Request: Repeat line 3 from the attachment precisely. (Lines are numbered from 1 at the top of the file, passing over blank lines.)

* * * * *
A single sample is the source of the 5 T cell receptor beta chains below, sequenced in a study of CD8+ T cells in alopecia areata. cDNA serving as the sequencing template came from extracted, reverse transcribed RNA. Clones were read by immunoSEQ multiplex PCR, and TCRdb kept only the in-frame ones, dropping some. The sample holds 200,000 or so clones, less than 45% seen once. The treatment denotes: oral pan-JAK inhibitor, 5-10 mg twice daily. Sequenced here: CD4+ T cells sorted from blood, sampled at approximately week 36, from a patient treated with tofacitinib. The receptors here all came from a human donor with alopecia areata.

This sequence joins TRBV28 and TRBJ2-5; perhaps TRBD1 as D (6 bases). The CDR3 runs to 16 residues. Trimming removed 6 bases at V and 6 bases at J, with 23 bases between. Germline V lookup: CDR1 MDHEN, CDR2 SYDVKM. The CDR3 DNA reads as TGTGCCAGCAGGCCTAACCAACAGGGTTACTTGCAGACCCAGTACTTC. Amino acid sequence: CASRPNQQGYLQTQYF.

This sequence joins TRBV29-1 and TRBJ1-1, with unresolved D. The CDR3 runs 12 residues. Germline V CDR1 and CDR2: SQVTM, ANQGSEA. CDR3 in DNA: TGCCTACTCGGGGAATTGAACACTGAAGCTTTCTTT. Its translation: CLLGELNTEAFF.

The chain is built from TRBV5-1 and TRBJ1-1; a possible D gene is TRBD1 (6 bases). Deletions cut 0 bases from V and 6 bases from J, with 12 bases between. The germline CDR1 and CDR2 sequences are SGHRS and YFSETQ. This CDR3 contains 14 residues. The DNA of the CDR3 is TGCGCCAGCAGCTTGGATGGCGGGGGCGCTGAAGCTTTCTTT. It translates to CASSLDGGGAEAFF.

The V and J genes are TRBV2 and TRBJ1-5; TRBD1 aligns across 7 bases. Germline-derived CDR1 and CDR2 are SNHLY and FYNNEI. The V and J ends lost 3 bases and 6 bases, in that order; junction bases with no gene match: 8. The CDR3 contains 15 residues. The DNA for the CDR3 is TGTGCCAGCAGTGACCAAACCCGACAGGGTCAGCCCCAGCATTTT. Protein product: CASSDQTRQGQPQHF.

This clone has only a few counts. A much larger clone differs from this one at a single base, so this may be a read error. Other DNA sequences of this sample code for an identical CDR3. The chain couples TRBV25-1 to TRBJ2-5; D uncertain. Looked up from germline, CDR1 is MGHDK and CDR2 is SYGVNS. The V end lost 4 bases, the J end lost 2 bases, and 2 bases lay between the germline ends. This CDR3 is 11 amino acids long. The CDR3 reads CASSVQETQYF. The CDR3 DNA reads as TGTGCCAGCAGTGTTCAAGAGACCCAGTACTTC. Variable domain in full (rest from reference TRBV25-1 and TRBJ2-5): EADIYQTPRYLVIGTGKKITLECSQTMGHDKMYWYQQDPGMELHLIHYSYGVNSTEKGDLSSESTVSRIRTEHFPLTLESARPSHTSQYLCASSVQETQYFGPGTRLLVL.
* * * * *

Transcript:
This sequence joins TRBV29-1 and TRBJ1-1, with unresolved D. The CDR3 runs 12 residues. Germline V CDR1 and CDR2: SQVTM, ANQGSEA. CDR3 in DNA: TGCCTACTCGGGGAATTGAACACTGAAGCTTTCTTT. Its translation: CLLGELNTEAFF.